In previous studies, during the micropropagation of Bambusa balcooa, the presence of endophytic contaminants hindered the success of the establishment of in vitro cultures. In these studies, severe treatments applied for the removal of endophytic fungi using different antifungal compounds and commercial antimicrobial supplements were not fully effective (Tyagi et al. 2017TYAGI, B.; TEWARI, S.; DUBEY, A. Biochemical characterization of fungus isolated during in vitro propagation of Bambusa balcooa. Pharmacognosy Magazine, v. 13, n. 52, p. S775-S779, 2017.).

In the second experiment of this study, the analysis of variance (Table 2) did not show significant differences among the evaluated BAP concentrations (0 µM, 2.5 µM, 5 µM and 7.5 µM) on the variables of interest. In general, the percentage of explants with shoots per treatment was 54 %, the average number of shoots per explant 1.2 and the average length of shoots 3.2 cm.

Table 2
Effect of 6-benzylaminopurine (BAP) concentrations in Bambusa oldhamii explants after 21 days of in vitro culture in MS medium plus 4 mL L-1 of PPMTM.

With the addition of 4 mL L-1 of PPMTM to the culture medium, there was no bacterial contamination, while the fungal presence was visually observed in 49 % of the explants (Table 2). PPMTM is a broad-spectrum biocide containing chloromethylisothiazolone and methylisothiazolone in its formulation (Compton & Koch 2001COMPTON, M. E.; KOCH, J. M. Influence of plant preservative mixture (PPM) on adventitious organogenesis in melon, petunia, and tobacco. In vitro Cellular & Developmental Biology - Plant, v. 37, n. 2, p. 259-261, 2001.). It is indicated for fungal cells inactivation, to prevent spores germination and, in high concentrations (2 mL L-1 for woody plants), to eliminate endogenous contamination in explants (PCT 2018PLANT CELL TECHNOLOGIES (PCT). PPMTM: plant preservative mixture product information. 2018. Available at: <http://www.plantcelltechnology.com/ppm-product-information>. Access on: 01 May 2018.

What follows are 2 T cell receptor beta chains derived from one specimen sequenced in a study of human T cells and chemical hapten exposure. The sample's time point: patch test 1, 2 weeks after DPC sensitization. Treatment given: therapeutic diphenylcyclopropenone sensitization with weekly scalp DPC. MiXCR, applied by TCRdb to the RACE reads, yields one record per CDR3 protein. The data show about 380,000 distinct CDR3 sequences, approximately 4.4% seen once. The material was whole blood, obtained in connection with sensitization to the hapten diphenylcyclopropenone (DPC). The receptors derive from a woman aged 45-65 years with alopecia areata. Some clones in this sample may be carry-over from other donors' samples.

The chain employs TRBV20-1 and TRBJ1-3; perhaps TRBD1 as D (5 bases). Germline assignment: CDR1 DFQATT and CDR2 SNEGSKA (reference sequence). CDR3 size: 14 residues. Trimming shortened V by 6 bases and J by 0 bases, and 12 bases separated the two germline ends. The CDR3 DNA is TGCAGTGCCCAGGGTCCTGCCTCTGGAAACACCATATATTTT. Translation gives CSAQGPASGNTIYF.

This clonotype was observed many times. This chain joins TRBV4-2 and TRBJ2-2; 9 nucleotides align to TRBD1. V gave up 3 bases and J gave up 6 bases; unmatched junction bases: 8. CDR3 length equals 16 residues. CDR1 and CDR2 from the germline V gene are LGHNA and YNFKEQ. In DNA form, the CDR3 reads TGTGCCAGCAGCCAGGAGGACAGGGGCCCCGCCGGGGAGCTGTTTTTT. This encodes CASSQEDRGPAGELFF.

http://www.plantcelltechnology.com/ppm-p...
). However, data from the present study indicate that the use of 4 mL L-1, although visually efficient in controlling the bacterial growth, did not show the same efficiency in controlling the fungal growth in semisolid medium.

Under scanning electron microscopy, fungal hyphae were observed in the axillary buds (Figure 3A), both internally (Figures 3B and 3C) and externally (Figure 3D). The presence of fungal structures in the intercellular spaces hinders the decontamination of plant tissue, decreasing the effectiveness of the disinfestation protocols used to control the development of microorganisms in vitro.

Figure 3
Photomicrography of a Bambusa oldhamii explant obtained by scanning electron microscopy. A) axillary bud. The letters B, C and D in the image indicate the approximate locations that have been enlarged in the complementary images; B) fungal hyphae housed inside cells (black arrows indicate hyphae); C and D) fungal hyphae (arrows) on the epidermis (C) and associated with trichomes (star) (D).

As the level of fungal contamination remained an issue, even with the addition of 4 mL L-1 of PPMTM to the culture medium, the molecular identification of the contaminants was carried out aiming at the development of more effective decontamination protocols.

In order to obtain isolates for identification, after 28 days of culture, the test tubes with explants that showed fungal growth were categorized into 17 morphotypes, based on the colonies characteristics. After the purification of the isolates, it was possible to differentiate 11 organisms, which were identified by DNA sequencing using the ITS region sequences of rDNA (Table 3).

Table 3
Isolates of fungi obtained from Bambusa oldhamii explants cultured in vitro.